Coal-producing Wyo. first to reject science standards
CHEYENNE — Wyoming, the nation's top coal-producing state, is the first to reject K-12 science standards proposed by national education groups, mainly because of global warming components.
The Wyoming Board of Education decided recently that the Next Generation Science Standards need more review when questions were raised about the treatment of man-made global warming.
Board President Ron Micheli said the review will look into whether “we can't get some standards that are Wyoming standards and standards we all can be proud of.”
Others view the decision as a blow to science education in Wyoming.
“The science standards are acknowledged to be the best to prepare our kids for the future, and they are evidence based, peer reviewed, etc. Why would we want anything less for Wyoming?” Marguerite Herman, a proponent of the standards, said.
Twelve states have adopted the standards since they were released in April 2013 with the goal of improving science education, and Wyoming is the first to reject them, said Chad Colby, spokesman for Achieve, one of the organizations that helped write the standards.
“The standards are what students should be expected to know at the end of each grade, but how a teacher teaches them is still up to the local districts and the states, and even the teachers in most cases,” Colby said.
But the global warming and evolution components have caused pushback around the country.
Amy Edmonds, of the Wyoming Liberty Group, said teaching “one view of what is not settled science about global warming” is just one of a number of problems with the standards.
“I think Wyoming can do far better,” Edmonds said.
Wyoming produces almost 40 percent of the nation's coal, with much of it used by power plants to provide electricity around the nation. Minerals taxes on coal provided $1 billion to the state and local governments in 2012, and coal mining supports about 6,900 jobs in the state.
Burning coal to generate electricity produces large amounts of CO2, which is considered a heat-trapping gas in the atmosphere. Most scientists recognize that man-made CO2 emissions contribute to global warming. However, the degree to which it can be blamed for global warming is in dispute among some scientists.
Gov. Matt Mead has called federal efforts to curtail greenhouse emissions a “war on coal” and has said that he's skeptical about man-made climate change.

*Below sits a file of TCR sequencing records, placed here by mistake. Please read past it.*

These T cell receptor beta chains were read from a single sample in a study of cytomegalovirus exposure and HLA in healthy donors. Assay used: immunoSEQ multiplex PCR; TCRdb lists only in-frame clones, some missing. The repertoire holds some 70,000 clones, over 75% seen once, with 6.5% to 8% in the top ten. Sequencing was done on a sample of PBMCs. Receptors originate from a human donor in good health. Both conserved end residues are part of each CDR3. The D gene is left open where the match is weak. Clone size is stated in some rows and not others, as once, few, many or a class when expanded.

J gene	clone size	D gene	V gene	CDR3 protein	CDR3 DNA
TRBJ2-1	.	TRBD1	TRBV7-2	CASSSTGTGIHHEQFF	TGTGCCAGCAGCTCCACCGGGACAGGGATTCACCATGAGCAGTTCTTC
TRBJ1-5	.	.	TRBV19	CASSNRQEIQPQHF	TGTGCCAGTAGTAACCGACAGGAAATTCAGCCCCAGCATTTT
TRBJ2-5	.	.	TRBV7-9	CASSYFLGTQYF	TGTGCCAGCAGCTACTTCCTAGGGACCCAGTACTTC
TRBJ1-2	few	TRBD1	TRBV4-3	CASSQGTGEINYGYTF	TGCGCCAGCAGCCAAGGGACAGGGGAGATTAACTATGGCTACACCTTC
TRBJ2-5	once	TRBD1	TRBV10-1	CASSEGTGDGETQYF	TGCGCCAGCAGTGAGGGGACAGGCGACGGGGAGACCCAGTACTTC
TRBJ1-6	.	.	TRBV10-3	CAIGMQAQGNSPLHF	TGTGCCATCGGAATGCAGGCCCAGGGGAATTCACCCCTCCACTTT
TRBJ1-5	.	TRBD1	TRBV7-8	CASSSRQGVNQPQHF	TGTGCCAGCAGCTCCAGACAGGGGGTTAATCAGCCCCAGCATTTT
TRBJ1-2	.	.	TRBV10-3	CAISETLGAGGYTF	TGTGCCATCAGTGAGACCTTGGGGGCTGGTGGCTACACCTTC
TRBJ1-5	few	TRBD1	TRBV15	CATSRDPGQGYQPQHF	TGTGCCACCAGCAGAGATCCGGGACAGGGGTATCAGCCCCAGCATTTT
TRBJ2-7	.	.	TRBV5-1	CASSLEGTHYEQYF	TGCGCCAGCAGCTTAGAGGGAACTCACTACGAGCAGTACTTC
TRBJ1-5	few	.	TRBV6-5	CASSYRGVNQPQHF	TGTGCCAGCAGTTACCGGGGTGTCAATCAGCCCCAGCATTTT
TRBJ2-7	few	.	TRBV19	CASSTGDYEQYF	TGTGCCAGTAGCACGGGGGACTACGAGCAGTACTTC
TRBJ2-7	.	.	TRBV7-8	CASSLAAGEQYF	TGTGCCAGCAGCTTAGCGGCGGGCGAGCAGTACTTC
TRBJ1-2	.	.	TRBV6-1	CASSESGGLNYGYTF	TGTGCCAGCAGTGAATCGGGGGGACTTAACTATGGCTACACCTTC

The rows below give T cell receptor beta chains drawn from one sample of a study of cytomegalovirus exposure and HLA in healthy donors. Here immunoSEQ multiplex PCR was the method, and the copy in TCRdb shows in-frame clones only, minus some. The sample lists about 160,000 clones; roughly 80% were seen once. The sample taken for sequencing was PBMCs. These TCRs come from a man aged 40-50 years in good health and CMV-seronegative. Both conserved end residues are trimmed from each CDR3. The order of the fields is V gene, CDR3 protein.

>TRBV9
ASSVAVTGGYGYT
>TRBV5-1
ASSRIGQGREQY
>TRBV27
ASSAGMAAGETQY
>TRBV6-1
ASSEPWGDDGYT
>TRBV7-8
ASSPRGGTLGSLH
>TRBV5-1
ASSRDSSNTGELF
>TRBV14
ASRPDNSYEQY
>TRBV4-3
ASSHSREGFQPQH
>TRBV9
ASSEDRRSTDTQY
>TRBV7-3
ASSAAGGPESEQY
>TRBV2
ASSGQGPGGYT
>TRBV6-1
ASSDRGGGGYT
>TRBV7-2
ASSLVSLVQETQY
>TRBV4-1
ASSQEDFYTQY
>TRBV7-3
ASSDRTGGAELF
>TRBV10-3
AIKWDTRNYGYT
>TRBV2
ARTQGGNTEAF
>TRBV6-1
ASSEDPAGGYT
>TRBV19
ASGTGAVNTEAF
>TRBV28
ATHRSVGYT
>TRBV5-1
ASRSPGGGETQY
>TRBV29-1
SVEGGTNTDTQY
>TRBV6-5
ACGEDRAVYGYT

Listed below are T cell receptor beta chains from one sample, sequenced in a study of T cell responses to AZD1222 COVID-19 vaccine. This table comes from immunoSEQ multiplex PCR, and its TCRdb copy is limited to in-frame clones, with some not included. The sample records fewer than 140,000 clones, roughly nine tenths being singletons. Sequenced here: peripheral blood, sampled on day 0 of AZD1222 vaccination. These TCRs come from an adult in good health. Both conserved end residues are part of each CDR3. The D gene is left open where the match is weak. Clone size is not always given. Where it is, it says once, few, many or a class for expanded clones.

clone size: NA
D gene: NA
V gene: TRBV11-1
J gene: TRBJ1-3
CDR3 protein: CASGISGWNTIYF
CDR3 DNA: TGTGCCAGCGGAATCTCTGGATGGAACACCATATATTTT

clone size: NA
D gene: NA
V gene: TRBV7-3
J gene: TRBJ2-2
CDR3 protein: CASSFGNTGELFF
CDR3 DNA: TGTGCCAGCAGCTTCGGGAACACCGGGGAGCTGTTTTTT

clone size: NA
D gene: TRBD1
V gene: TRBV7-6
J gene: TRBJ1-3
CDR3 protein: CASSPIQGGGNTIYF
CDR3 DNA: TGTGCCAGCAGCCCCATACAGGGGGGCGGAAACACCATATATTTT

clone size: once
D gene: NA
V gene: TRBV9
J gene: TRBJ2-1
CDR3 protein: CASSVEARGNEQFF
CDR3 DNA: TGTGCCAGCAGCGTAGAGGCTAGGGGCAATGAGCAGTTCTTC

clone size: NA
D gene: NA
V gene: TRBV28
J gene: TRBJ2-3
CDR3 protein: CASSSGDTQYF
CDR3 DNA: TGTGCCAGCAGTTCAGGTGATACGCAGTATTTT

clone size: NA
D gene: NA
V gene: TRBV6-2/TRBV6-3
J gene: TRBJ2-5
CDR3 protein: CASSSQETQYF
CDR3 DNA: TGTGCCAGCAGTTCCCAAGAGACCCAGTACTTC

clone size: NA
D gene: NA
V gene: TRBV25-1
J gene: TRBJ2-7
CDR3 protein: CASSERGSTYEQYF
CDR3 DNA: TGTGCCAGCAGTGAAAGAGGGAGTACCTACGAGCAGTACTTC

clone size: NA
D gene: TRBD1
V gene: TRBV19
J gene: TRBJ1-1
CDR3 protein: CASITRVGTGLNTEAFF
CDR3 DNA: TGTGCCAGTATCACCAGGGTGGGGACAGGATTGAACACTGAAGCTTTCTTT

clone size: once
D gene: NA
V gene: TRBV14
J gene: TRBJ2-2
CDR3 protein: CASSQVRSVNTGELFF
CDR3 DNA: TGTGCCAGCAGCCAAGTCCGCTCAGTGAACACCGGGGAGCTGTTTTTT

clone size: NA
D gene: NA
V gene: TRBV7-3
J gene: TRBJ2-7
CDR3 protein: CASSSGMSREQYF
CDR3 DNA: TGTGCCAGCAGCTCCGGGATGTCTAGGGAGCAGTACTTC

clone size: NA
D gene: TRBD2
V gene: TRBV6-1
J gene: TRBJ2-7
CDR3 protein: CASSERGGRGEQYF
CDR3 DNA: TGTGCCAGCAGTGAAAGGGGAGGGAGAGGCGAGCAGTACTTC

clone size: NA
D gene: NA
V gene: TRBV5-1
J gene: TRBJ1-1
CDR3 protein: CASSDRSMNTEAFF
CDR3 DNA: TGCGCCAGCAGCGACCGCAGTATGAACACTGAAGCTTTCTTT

This past winter, state lawmakers approved budget wording that sought to stop adoption of the standards.
“Wyoming is certainly unique in having legislators and the governor making comments about perceived impacts on the fossil fuel industry of kids learning climate science, and unique in acting on that one objection to prohibit consideration of the package of standards, of which climate science is a small component,” said John Friedrich, a member of the national organization Climate Parents, which supports the standards.
Friedrich and Colby noted that oil and gas industry giants Exxon Mobile and Chevron support the standards.
Show commenting policy
TribLive commenting policy
You are solely responsible for your comments and by using TribLive.com you agree to our Terms of Service.
We moderate comments. Our goal is to provide substantive commentary for a general readership. By screening submissions, we provide a space where readers can share intelligent and informed commentary that enhances the quality of our news and information.
While most comments will be posted if they are on-topic and not abusive, moderating decisions are subjective. We will make them as carefully and consistently as we can. Because of the volume of reader comments, we cannot review individual moderation decisions with readers.
We value thoughtful comments representing a range of views that make their point quickly and politely. We make an effort to protect discussions from repeated comments either by the same reader or different readers.
We follow the same standards for taste as the daily newspaper. A few things we won't tolerate: personal attacks, obscenity, vulgarity, profanity (including expletives and letters followed by dashes), commercial promotion, impersonations, incoherence, proselytizing and SHOUTING. Don't include URLs to Web sites.
We do not edit comments. They are either approved or deleted. We reserve the right to edit a comment that is quoted or excerpted in an article. In this case, we may fix spelling and punctuation.
We welcome strong opinions and criticism of our work, but we don't want comments to become bogged down with discussions of our policies and we will moderate accordingly.
We appreciate it when readers and people quoted in articles or blog posts point out errors of fact or emphasis and will investigate all assertions. But these suggestions should be sent via e-mail. To avoid distracting other readers, we won't publish comments that suggest a correction. Instead, corrections will be made in a blog post or in an article.
- Baltimore gets bloodier as arrests drop post-riots
- Former GOP House Speaker Hastert indicted in banking violation
- Health care law’s supporters encounter resistance from federal judge
- Texas rivers threaten cities downstream
- Justice Department seeks info on medical scope in superbug outbreaks
- Historic Martha’s Vineyard lighthouse moves inland
- Driver’s license ban for immigrant children ends in Nebraska
- Detroit-area police officer to stand trial in driver’s beating
- California man beaten by deputies on video faces charges
- Dinosaurs may have been warm-blooded after all
- Pataki formally opens White House bid, 8th from GOP